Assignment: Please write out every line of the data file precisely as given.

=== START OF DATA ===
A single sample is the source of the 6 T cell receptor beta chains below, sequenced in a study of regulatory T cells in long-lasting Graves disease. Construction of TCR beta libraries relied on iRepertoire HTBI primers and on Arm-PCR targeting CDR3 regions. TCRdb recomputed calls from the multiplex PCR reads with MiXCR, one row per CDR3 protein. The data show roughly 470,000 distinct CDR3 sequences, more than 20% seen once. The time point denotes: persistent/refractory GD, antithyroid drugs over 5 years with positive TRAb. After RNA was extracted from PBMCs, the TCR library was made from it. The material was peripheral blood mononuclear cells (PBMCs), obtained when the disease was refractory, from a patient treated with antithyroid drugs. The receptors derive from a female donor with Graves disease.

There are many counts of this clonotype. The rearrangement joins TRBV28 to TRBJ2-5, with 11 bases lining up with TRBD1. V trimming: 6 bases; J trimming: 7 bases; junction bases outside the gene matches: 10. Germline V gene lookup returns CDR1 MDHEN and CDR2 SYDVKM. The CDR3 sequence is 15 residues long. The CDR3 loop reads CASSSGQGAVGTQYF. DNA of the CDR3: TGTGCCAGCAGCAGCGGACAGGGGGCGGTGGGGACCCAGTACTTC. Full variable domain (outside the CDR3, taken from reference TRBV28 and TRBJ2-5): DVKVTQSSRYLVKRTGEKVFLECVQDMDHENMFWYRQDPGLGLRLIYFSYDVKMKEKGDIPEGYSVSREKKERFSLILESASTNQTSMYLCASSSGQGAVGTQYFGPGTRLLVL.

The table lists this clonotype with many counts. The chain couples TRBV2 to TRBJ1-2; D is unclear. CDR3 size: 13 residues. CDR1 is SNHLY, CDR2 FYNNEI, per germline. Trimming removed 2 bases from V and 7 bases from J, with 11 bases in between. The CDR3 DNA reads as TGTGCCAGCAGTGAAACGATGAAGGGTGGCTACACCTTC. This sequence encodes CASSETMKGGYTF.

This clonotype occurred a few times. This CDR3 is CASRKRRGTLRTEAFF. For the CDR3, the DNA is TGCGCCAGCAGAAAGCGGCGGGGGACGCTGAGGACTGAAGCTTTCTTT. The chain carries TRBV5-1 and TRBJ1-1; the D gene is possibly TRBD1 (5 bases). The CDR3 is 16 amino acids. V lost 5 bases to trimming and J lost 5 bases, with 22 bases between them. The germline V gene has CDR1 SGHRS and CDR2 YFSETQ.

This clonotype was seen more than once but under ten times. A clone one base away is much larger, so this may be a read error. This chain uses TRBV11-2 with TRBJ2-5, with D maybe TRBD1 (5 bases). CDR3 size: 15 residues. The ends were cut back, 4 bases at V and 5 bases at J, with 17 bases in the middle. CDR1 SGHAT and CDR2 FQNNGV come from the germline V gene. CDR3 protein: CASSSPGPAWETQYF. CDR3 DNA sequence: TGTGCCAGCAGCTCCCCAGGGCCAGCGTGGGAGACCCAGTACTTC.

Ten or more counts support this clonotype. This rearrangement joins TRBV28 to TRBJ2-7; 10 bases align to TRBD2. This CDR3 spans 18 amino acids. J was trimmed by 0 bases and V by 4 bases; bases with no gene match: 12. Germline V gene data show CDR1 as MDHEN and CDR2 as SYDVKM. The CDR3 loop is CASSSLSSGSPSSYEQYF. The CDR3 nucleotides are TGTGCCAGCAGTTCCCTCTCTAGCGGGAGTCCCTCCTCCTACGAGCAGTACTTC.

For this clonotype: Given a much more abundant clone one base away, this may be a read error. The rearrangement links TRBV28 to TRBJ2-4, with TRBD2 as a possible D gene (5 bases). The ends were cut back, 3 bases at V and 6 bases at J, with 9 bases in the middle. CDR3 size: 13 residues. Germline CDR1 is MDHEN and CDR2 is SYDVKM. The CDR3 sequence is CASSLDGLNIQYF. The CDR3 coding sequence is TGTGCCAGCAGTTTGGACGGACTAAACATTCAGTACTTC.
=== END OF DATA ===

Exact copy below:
A single sample is the source of the 6 T cell receptor beta chains below, sequenced in a study of regulatory T cells in long-lasting Graves disease. Construction of TCR beta libraries relied on iRepertoire HTBI primers and on Arm-PCR targeting CDR3 regions. TCRdb recomputed calls from the multiplex PCR reads with MiXCR, one row per CDR3 protein. The data show roughly 470,000 distinct CDR3 sequences, more than 20% seen once. The time point denotes: persistent/refractory GD, antithyroid drugs over 5 years with positive TRAb. After RNA was extracted from PBMCs, the TCR library was made from it. The material was peripheral blood mononuclear cells (PBMCs), obtained when the disease was refractory, from a patient treated with antithyroid drugs. The receptors derive from a female donor with Graves disease.

There are many counts of this clonotype. The rearrangement joins TRBV28 to TRBJ2-5, with 11 bases lining up with TRBD1. V trimming: 6 bases; J trimming: 7 bases; junction bases outside the gene matches: 10. Germline V gene lookup returns CDR1 MDHEN and CDR2 SYDVKM. The CDR3 sequence is 15 residues long. The CDR3 loop reads CASSSGQGAVGTQYF. DNA of the CDR3: TGTGCCAGCAGCAGCGGACAGGGGGCGGTGGGGACCCAGTACTTC. Full variable domain (outside the CDR3, taken from reference TRBV28 and TRBJ2-5): DVKVTQSSRYLVKRTGEKVFLECVQDMDHENMFWYRQDPGLGLRLIYFSYDVKMKEKGDIPEGYSVSREKKERFSLILESASTNQTSMYLCASSSGQGAVGTQYFGPGTRLLVL.

The table lists this clonotype with many counts. The chain couples TRBV2 to TRBJ1-2; D is unclear. CDR3 size: 13 residues. CDR1 is SNHLY, CDR2 FYNNEI, per germline. Trimming removed 2 bases from V and 7 bases from J, with 11 bases in between. The CDR3 DNA reads as TGTGCCAGCAGTGAAACGATGAAGGGTGGCTACACCTTC. This sequence encodes CASSETMKGGYTF.

This clonotype occurred a few times. This CDR3 is CASRKRRGTLRTEAFF. For the CDR3, the DNA is TGCGCCAGCAGAAAGCGGCGGGGGACGCTGAGGACTGAAGCTTTCTTT. The chain carries TRBV5-1 and TRBJ1-1; the D gene is possibly TRBD1 (5 bases). The CDR3 is 16 amino acids. V lost 5 bases to trimming and J lost 5 bases, with 22 bases between them. The germline V gene has CDR1 SGHRS and CDR2 YFSETQ.

This clonotype was seen more than once but under ten times. A clone one base away is much larger, so this may be a read error. This chain uses TRBV11-2 with TRBJ2-5, with D maybe TRBD1 (5 bases). CDR3 size: 15 residues. The ends were cut back, 4 bases at V and 5 bases at J, with 17 bases in the middle. CDR1 SGHAT and CDR2 FQNNGV come from the germline V gene. CDR3 protein: CASSSPGPAWETQYF. CDR3 DNA sequence: TGTGCCAGCAGCTCCCCAGGGCCAGCGTGGGAGACCCAGTACTTC.

Ten or more counts support this clonotype. This rearrangement joins TRBV28 to TRBJ2-7; 10 bases align to TRBD2. This CDR3 spans 18 amino acids. J was trimmed by 0 bases and V by 4 bases; bases with no gene match: 12. Germline V gene data show CDR1 as MDHEN and CDR2 as SYDVKM. The CDR3 loop is CASSSLSSGSPSSYEQYF. The CDR3 nucleotides are TGTGCCAGCAGTTCCCTCTCTAGCGGGAGTCCCTCCTCCTACGAGCAGTACTTC.

For this clonotype: Given a much more abundant clone one base away, this may be a read error. The rearrangement links TRBV28 to TRBJ2-4, with TRBD2 as a possible D gene (5 bases). The ends were cut back, 3 bases at V and 6 bases at J, with 9 bases in the middle. CDR3 size: 13 residues. Germline CDR1 is MDHEN and CDR2 is SYDVKM. The CDR3 sequence is CASSLDGLNIQYF. The CDR3 coding sequence is TGTGCCAGCAGTTTGGACGGACTAAACATTCAGTACTTC.